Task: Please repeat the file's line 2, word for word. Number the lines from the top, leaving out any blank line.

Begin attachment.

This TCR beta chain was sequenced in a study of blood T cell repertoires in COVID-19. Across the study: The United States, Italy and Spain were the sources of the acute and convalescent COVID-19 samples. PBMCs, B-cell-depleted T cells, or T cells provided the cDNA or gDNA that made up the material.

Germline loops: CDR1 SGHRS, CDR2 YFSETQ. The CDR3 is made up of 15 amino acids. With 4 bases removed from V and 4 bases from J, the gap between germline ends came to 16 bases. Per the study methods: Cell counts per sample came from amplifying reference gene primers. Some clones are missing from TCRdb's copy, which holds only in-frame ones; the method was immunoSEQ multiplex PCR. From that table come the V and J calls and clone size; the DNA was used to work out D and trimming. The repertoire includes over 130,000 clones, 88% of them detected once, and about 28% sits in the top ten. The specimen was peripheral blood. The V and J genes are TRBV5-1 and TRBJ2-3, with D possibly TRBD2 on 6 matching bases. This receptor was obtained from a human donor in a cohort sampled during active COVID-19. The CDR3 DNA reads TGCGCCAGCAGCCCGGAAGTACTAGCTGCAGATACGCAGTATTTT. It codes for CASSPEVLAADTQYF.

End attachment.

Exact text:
Germline loops: CDR1 SGHRS, CDR2 YFSETQ. The CDR3 is made up of 15 amino acids. With 4 bases removed from V and 4 bases from J, the gap between germline ends came to 16 bases. Per the study methods: Cell counts per sample came from amplifying reference gene primers. Some clones are missing from TCRdb's copy, which holds only in-frame ones; the method was immunoSEQ multiplex PCR. From that table come the V and J calls and clone size; the DNA was used to work out D and trimming. The repertoire includes over 130,000 clones, 88% of them detected once, and about 28% sits in the top ten. The specimen was peripheral blood. The V and J genes are TRBV5-1 and TRBJ2-3, with D possibly TRBD2 on 6 matching bases. This receptor was obtained from a human donor in a cohort sampled during active COVID-19. The CDR3 DNA reads TGCGCCAGCAGCCCGGAAGTACTAGCTGCAGATACGCAGTATTTT. It codes for CASSPEVLAADTQYF.